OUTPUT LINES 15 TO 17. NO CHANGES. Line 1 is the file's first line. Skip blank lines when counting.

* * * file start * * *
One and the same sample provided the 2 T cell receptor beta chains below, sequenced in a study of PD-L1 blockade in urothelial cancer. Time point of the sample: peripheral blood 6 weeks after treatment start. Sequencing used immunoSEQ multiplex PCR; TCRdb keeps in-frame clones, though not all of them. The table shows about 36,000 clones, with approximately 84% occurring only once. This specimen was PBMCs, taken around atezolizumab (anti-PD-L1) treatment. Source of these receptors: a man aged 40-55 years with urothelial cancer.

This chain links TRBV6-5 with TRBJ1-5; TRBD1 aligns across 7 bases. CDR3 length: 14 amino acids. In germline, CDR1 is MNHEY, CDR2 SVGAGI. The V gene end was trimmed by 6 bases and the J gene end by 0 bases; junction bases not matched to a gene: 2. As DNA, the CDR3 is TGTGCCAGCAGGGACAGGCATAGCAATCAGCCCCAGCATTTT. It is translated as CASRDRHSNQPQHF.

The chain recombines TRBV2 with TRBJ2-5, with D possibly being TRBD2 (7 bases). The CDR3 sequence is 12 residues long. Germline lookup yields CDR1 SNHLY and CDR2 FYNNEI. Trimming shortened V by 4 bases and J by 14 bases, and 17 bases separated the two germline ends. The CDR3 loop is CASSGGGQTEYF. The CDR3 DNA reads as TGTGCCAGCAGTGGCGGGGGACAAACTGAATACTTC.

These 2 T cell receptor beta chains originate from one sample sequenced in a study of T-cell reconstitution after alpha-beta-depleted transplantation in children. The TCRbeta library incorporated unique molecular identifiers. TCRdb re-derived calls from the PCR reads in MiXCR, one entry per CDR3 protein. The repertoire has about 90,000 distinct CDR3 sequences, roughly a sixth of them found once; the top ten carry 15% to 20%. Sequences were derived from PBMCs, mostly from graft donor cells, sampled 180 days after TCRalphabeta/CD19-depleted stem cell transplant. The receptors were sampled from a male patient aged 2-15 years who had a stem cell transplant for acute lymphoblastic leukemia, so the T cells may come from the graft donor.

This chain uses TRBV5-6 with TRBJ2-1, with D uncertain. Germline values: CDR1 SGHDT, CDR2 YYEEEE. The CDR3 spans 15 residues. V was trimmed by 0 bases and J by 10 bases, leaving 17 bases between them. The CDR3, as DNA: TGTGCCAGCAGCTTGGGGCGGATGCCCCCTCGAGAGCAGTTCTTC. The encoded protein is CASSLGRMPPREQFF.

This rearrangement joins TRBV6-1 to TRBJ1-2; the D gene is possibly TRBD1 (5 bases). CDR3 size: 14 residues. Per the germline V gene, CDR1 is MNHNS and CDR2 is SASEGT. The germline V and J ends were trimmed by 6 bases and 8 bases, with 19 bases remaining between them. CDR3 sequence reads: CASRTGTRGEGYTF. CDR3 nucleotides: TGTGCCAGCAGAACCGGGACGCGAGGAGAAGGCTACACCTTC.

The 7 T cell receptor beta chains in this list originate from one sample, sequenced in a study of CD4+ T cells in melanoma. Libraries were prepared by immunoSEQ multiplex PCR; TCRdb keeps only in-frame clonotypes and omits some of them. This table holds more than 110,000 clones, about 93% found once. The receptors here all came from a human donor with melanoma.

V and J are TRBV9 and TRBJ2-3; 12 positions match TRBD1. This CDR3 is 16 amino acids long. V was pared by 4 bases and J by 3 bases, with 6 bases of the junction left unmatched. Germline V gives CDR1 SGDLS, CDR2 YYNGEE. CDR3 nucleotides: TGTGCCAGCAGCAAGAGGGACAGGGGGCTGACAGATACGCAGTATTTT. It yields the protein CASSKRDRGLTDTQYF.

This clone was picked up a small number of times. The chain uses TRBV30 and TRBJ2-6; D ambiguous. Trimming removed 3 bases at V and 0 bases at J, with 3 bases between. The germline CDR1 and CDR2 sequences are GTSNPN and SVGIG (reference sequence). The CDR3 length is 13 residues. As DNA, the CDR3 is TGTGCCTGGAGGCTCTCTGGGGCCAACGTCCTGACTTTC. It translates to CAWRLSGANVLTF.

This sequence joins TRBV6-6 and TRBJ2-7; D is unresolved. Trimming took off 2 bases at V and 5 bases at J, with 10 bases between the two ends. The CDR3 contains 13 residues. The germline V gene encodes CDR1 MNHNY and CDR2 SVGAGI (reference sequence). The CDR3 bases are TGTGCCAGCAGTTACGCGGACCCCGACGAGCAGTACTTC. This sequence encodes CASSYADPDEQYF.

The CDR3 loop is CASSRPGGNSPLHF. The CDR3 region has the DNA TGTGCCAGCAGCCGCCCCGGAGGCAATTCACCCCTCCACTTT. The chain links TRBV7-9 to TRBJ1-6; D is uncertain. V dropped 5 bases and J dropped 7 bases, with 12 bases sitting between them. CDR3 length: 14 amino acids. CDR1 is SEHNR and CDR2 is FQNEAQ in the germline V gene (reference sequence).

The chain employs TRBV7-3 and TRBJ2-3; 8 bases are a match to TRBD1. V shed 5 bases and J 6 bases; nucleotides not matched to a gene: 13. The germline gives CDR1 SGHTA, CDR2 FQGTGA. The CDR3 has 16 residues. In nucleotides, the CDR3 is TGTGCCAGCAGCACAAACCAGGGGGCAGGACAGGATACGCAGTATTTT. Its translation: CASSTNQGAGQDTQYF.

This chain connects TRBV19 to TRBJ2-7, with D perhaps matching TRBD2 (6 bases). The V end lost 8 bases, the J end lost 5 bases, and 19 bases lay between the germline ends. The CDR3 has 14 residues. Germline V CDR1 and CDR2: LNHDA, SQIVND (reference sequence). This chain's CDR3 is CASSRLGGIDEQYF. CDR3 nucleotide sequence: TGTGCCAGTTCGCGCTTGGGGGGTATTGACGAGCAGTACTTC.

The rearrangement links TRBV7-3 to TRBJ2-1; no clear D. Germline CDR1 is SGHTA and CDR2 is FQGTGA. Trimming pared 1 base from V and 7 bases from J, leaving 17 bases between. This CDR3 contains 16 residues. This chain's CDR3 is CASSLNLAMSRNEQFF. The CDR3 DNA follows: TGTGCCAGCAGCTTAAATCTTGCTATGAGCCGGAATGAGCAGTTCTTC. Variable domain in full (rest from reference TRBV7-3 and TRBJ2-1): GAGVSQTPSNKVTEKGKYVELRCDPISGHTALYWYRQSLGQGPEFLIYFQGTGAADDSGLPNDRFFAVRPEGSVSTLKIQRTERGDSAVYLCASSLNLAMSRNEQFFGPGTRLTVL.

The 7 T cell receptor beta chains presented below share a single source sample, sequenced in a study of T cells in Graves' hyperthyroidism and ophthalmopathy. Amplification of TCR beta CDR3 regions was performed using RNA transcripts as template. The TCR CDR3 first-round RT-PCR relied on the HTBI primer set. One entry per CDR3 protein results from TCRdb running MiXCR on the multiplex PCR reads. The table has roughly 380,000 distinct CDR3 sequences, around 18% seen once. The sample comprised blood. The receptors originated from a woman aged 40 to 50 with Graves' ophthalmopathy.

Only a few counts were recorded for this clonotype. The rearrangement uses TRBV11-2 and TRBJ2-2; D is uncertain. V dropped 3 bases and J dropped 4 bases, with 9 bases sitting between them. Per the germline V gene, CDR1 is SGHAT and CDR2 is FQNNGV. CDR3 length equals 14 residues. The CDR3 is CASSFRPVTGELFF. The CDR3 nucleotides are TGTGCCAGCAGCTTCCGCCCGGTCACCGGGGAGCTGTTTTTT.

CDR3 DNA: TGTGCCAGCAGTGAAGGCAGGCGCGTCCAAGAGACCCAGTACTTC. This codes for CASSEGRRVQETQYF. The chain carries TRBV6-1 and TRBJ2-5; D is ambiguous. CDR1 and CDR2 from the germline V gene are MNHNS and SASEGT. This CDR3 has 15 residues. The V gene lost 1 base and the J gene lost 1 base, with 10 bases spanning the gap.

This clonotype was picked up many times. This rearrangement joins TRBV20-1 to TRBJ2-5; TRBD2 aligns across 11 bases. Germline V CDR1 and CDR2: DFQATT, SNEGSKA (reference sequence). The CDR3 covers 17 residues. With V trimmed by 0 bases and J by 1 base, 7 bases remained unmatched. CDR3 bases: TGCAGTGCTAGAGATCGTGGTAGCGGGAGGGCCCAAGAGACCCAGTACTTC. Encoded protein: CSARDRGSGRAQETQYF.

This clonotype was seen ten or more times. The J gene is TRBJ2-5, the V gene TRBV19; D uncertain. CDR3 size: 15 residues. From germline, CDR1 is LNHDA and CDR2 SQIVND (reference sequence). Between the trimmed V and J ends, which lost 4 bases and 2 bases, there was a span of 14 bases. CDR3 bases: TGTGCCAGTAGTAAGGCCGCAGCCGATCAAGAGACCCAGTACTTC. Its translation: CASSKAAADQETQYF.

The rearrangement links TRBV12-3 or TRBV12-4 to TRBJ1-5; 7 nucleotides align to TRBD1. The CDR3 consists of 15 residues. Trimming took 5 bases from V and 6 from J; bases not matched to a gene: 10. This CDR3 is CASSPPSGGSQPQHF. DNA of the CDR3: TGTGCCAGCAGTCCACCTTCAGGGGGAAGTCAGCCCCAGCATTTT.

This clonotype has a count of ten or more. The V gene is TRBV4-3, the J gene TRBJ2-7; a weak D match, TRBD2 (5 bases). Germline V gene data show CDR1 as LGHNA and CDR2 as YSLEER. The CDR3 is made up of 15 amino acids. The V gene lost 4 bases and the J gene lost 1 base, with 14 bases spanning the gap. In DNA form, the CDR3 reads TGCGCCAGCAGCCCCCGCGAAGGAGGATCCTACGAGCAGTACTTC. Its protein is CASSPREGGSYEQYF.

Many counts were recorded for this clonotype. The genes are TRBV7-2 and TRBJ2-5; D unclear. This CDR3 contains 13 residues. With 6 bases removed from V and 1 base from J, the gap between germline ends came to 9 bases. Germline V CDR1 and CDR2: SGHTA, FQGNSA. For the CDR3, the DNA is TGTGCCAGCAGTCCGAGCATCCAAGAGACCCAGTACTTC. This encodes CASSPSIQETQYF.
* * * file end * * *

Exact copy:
The 7 T cell receptor beta chains presented below share a single source sample, sequenced in a study of T cells in Graves' hyperthyroidism and ophthalmopathy. Amplification of TCR beta CDR3 regions was performed using RNA transcripts as template. The TCR CDR3 first-round RT-PCR relied on the HTBI primer set. One entry per CDR3 protein results from TCRdb running MiXCR on the multiplex PCR reads. The table has roughly 380,000 distinct CDR3 sequences, around 18% seen once. The sample comprised blood. The receptors originated from a woman aged 40 to 50 with Graves' ophthalmopathy.

Only a few counts were recorded for this clonotype. The rearrangement uses TRBV11-2 and TRBJ2-2; D is uncertain. V dropped 3 bases and J dropped 4 bases, with 9 bases sitting between them. Per the germline V gene, CDR1 is SGHAT and CDR2 is FQNNGV. CDR3 length equals 14 residues. The CDR3 is CASSFRPVTGELFF. The CDR3 nucleotides are TGTGCCAGCAGCTTCCGCCCGGTCACCGGGGAGCTGTTTTTT.

CDR3 DNA: TGTGCCAGCAGTGAAGGCAGGCGCGTCCAAGAGACCCAGTACTTC. This codes for CASSEGRRVQETQYF. The chain carries TRBV6-1 and TRBJ2-5; D is ambiguous. CDR1 and CDR2 from the germline V gene are MNHNS and SASEGT. This CDR3 has 15 residues. The V gene lost 1 base and the J gene lost 1 base, with 10 bases spanning the gap.